Judging by the stinging e-mails I’ve received, some of my fellow white queers haven’t gotten over their post-Proposition 8 anger at African Americans. A faulty exit poll and even worse reporting led some to believe that it was those dastardly blacks that did in same-sex marriage in California.
I’ll leave the debunking to others. Numbers guru Nate Silver (fivethirtyeight.com) and political scientists Patrick Egan (New York University) and Kenneth Sherrill (Hunter College) have done a great job of showing that this idea is just plain wrong.
But queer America needs to understand one other important fact, and we need to get it now. If the civil rights movement had never happened, we probably wouldn’t have the few rights we enjoy today. We wouldn’t be poised to enter a new era of equality if it hadn’t been for the sacrifices of African Americans.
Their path has been a four-century slog. Black America pulled itself from slavery to emancipation, from Jim Crow segregation and Ku Klux Klan lynchings to peaceful marches that were met by whites with baseball bats and fire hoses.
African Americans progressed through the Brown v. Topeka Board of Education litigation that broke the legal back of segregation. They advanced through the sacrifices of Martin Luther King Jr., Malcolm X, and all the heroes—celebrated and unsung—who sweated, sat in, and stood up for what is right.
Today you, I, and every other lesbian, gay, bisexual, and transgendered soul stand on their shoulders. (Let’s also not forget that civil rights activists who were both LGBT and African American, like Bayard Rustin, helped build that foundation. Among other accomplishments, Rustin organized the 1963 march on Washington.)
African Americans turned “all men are created equal” from a bunch of pretty words in the Declaration of Independence into a challenge. They forced the United States of America to put up or shut up.
Where would queer America be today if black America hadn’t made that challenge? By putting their lives on the line, African Americans literally forged the path the LGBT community has followed for the last 40 years.
African-American attorneys tested and honed the legal principles our attorneys use today to win equality. Building on top of the nonviolent tactics pioneered by Gandhi, the civil rights movement taught us how such an approach can work in the United States.
Civil rights activists also schooled this nation on the idea that policies can’t be judged by their popularity. Segregation, racial discrimination, and prohibitions on interracial marriage were once beloved by the majority of Americans, but that didn’t make those hateful policies right, or constitutional. This simple principle is the base upon which every argument for LGBT equality stands today.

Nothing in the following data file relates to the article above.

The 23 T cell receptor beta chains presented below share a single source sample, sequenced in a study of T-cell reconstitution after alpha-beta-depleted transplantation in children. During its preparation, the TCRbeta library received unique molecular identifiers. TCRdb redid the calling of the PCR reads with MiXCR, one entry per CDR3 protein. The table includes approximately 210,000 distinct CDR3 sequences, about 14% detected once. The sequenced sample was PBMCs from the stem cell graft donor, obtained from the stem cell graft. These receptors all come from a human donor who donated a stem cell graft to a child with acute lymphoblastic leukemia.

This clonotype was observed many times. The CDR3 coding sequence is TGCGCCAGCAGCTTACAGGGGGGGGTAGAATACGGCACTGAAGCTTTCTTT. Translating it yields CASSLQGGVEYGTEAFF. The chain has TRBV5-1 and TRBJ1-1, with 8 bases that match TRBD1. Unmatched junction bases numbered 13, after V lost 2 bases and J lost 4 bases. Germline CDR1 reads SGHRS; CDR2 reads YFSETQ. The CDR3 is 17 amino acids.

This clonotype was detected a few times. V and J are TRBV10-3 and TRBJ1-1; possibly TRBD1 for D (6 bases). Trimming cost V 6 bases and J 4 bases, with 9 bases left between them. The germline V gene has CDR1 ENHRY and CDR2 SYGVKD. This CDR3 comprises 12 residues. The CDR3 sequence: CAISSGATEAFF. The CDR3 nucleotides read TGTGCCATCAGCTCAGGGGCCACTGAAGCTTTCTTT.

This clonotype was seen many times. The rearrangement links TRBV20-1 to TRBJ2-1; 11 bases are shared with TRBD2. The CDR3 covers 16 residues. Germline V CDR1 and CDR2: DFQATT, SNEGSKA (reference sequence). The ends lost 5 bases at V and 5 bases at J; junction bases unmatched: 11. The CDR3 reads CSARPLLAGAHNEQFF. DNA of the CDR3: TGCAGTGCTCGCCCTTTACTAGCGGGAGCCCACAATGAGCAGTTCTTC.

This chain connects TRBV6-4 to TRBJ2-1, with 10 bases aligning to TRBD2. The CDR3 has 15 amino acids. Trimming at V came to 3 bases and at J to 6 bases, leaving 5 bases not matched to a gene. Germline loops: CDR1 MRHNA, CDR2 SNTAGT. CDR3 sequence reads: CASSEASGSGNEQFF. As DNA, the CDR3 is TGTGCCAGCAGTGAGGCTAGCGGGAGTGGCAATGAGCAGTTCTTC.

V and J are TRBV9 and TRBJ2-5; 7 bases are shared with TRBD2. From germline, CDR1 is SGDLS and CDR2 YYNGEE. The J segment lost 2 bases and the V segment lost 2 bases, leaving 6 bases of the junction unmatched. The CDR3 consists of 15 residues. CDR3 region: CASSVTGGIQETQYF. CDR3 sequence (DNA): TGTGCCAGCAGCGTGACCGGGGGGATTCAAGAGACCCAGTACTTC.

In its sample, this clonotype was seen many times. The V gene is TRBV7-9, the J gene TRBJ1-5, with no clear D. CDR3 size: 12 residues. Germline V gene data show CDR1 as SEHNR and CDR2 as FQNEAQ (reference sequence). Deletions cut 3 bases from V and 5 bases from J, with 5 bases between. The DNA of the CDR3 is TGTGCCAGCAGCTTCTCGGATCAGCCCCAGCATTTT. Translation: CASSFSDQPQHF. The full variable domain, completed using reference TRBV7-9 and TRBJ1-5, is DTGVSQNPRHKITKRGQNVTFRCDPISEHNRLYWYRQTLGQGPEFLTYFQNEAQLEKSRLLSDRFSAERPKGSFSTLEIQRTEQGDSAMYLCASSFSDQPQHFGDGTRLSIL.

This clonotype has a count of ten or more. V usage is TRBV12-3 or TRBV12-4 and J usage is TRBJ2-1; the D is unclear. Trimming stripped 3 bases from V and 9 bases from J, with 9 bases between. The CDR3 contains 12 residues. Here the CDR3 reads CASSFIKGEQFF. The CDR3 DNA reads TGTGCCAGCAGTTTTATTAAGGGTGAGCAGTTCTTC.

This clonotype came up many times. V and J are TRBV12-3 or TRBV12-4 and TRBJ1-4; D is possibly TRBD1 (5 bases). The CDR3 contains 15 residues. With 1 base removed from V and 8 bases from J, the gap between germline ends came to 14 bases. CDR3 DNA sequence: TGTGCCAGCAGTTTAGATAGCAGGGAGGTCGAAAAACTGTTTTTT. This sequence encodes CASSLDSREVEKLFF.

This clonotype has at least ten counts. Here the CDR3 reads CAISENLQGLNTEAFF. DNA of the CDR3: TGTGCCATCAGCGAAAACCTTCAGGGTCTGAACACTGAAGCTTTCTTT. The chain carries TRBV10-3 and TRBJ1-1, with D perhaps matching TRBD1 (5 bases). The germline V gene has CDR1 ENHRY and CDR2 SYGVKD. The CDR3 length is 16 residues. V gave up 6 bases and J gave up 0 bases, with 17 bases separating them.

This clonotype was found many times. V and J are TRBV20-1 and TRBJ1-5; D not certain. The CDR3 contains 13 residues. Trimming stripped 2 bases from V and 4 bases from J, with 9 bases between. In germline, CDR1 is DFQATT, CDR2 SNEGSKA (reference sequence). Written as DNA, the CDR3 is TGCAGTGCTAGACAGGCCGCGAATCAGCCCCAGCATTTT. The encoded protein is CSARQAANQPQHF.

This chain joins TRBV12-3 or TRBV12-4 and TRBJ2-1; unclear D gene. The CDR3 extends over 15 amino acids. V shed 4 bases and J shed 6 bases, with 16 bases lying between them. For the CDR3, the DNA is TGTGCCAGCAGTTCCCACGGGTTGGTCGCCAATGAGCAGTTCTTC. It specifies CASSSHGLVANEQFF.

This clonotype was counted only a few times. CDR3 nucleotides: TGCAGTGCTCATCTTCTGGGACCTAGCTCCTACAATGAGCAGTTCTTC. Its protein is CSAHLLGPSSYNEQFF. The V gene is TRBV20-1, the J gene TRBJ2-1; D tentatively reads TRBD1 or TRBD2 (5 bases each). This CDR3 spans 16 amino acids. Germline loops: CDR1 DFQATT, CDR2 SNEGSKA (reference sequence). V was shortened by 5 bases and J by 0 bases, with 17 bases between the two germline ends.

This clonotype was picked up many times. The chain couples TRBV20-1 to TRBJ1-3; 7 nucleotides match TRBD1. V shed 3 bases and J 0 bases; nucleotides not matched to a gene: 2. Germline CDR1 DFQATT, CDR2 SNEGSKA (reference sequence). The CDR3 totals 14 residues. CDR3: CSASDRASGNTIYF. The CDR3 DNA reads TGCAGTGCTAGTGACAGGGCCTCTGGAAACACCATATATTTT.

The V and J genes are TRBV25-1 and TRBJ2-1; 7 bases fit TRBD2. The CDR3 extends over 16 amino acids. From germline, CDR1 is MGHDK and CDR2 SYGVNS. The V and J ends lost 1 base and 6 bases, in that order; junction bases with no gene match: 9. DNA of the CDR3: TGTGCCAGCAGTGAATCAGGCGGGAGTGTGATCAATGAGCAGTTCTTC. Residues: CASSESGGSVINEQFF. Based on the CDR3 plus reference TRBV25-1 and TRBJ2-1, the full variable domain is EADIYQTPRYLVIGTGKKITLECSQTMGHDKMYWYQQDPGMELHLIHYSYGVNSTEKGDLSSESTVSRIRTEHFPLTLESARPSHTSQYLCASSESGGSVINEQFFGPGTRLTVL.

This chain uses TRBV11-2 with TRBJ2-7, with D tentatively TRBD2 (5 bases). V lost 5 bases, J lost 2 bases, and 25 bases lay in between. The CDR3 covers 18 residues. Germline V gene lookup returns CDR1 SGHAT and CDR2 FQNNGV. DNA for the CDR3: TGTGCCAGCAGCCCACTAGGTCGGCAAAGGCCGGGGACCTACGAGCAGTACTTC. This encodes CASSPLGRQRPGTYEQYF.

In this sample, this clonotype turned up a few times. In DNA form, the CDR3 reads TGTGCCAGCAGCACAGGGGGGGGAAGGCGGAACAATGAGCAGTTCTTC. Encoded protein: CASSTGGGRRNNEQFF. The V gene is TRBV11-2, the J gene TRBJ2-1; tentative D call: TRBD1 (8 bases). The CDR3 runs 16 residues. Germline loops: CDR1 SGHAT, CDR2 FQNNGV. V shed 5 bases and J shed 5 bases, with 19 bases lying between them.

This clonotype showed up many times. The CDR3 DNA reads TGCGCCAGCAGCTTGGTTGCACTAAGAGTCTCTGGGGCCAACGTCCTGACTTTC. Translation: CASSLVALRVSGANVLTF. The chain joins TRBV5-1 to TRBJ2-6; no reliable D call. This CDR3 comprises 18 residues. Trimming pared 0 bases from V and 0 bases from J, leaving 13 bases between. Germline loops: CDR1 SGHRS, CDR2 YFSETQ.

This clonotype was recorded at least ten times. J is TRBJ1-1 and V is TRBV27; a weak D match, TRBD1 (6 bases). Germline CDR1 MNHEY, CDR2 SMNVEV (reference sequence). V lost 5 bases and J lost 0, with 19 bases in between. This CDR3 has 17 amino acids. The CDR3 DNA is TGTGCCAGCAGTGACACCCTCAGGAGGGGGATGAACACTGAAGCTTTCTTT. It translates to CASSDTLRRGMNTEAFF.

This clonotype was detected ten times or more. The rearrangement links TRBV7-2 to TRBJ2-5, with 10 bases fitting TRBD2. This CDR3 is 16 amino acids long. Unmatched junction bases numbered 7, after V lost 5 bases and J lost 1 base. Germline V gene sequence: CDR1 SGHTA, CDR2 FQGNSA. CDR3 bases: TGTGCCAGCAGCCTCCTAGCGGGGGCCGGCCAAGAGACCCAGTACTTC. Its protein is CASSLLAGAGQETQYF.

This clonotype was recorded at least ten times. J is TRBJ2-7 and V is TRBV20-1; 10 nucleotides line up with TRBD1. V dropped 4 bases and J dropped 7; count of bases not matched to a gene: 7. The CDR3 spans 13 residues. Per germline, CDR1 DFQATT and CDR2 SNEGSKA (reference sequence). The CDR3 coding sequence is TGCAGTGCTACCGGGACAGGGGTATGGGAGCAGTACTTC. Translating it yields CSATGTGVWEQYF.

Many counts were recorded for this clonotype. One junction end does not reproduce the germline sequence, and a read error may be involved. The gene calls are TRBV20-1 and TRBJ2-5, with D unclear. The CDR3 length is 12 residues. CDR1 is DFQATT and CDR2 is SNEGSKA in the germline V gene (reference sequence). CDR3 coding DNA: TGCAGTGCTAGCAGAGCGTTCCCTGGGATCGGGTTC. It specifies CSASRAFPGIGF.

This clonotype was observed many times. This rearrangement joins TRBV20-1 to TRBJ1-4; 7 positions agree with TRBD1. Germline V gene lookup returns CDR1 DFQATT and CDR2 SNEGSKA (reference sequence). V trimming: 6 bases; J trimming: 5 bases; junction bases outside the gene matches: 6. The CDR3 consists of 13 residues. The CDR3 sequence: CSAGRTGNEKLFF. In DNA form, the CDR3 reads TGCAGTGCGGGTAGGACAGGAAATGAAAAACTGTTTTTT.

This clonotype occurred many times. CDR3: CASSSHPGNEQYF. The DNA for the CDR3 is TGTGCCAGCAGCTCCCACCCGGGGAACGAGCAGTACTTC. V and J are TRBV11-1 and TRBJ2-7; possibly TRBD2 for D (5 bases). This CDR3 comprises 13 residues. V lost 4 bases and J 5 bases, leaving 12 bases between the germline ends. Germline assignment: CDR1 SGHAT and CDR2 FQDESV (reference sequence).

Of course, there is one other gift bequeathed to us from the civil rights movement and its African-Americans leaders. This movement taught that what is impossible today may merely be improbable tomorrow. And on the day after that? Well, on that day, the impossible will have come true. We saw that happen when Barack Obama was sworn in as president.
Homophobia and ignorance about sexual orientation and gender identity do exist in heart-breaking measure within the black community. I suspect these ills live for a variety of reasons.
The primary source of antigay bigotry is religion, and many African Americans attend conservative churches. As much as attitudes have advanced over time, we still live in a homophobic country. Nasty antigay stereotypes continue to be the default settings in the brains of many, regardless of race. White LGBT leaders have compounded these problems by too often failing to work with heterosexual African Americans, or by only seeking self-serving alliances. Why should we expect black America to support us in our time of need if we don’t return the favor?
I surprised myself on January 20. I expected to be irritated by mega-church pastor Rick Warren’s invocation, and I was. By the end of the inauguration, though, Warren’s appearance was just a fading memory.
As I watched the event in a living room with 20 lesbian and straight friends, I unexpectedly found myself standing when the “Star Spangled Banner” was sung. I hadn’t intended to do that, but then one person in the room stood and then another. It seemed right to get up, even though my gesture would only be witnessed by my friends.
We reached out to each other. Holding hands, we belted out the national anthem. Tears streamed down my face, and I wasn’t the only one crying.
I have never felt more love for my country than I did on that day, when a new president called on Americans to perfect our union. The fact that an African American was the president issuing that challenge was even more proof that one day we really shall all overcome.
Diane Silver is a former newspaper reporter and magazine editor, whose work has appeared in The Progressive, Salon.com, Ms, and other national publications. She can be reached care of this publication or at [email protected]